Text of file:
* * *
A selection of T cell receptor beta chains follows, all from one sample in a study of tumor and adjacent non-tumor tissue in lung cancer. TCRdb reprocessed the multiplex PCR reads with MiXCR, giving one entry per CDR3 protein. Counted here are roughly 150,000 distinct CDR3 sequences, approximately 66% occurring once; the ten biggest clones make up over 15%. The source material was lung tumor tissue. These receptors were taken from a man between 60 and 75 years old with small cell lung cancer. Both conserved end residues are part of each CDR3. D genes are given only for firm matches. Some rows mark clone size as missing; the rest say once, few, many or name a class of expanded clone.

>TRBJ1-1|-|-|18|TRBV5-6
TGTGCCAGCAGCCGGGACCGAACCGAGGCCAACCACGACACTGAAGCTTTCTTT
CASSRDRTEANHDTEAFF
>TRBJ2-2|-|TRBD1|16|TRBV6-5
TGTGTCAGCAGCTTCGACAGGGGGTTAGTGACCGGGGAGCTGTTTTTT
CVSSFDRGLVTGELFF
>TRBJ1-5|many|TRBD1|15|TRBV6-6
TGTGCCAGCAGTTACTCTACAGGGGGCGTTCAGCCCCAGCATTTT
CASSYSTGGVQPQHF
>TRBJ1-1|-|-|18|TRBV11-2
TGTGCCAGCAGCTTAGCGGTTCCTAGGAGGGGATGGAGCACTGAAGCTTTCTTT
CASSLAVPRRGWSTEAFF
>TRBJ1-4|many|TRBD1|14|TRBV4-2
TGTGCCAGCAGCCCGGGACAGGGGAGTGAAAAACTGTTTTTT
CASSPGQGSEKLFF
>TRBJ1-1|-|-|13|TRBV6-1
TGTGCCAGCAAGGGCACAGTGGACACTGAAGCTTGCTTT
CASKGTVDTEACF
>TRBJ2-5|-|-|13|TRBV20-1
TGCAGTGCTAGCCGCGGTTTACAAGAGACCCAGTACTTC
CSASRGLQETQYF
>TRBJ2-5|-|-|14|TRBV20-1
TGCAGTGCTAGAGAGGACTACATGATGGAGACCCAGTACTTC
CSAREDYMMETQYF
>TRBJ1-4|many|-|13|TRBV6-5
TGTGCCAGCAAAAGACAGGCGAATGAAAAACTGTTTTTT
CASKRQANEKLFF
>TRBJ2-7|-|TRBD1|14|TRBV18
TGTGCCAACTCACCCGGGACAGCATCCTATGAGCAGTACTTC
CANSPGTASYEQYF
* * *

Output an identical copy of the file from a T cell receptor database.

A selection of T cell receptor beta chains follows, all from one sample in a study of tumor and adjacent non-tumor tissue in lung cancer. TCRdb reprocessed the multiplex PCR reads with MiXCR, giving one entry per CDR3 protein. Counted here are roughly 150,000 distinct CDR3 sequences, approximately 66% occurring once; the ten biggest clones make up over 15%. The source material was lung tumor tissue. These receptors were taken from a man between 60 and 75 years old with small cell lung cancer. Both conserved end residues are part of each CDR3. D genes are given only for firm matches. Some rows mark clone size as missing; the rest say once, few, many or name a class of expanded clone.

>TRBJ1-1|-|-|18|TRBV5-6
TGTGCCAGCAGCCGGGACCGAACCGAGGCCAACCACGACACTGAAGCTTTCTTT
CASSRDRTEANHDTEAFF
>TRBJ2-2|-|TRBD1|16|TRBV6-5
TGTGTCAGCAGCTTCGACAGGGGGTTAGTGACCGGGGAGCTGTTTTTT
CVSSFDRGLVTGELFF
>TRBJ1-5|many|TRBD1|15|TRBV6-6
TGTGCCAGCAGTTACTCTACAGGGGGCGTTCAGCCCCAGCATTTT
CASSYSTGGVQPQHF
>TRBJ1-1|-|-|18|TRBV11-2
TGTGCCAGCAGCTTAGCGGTTCCTAGGAGGGGATGGAGCACTGAAGCTTTCTTT
CASSLAVPRRGWSTEAFF
>TRBJ1-4|many|TRBD1|14|TRBV4-2
TGTGCCAGCAGCCCGGGACAGGGGAGTGAAAAACTGTTTTTT
CASSPGQGSEKLFF
>TRBJ1-1|-|-|13|TRBV6-1
TGTGCCAGCAAGGGCACAGTGGACACTGAAGCTTGCTTT
CASKGTVDTEACF
>TRBJ2-5|-|-|13|TRBV20-1
TGCAGTGCTAGCCGCGGTTTACAAGAGACCCAGTACTTC
CSASRGLQETQYF
>TRBJ2-5|-|-|14|TRBV20-1
TGCAGTGCTAGAGAGGACTACATGATGGAGACCCAGTACTTC
CSAREDYMMETQYF
>TRBJ1-4|many|-|13|TRBV6-5
TGTGCCAGCAAAAGACAGGCGAATGAAAAACTGTTTTTT
CASKRQANEKLFF
>TRBJ2-7|-|TRBD1|14|TRBV18
TGTGCCAACTCACCCGGGACAGCATCCTATGAGCAGTACTTC
CANSPGTASYEQYF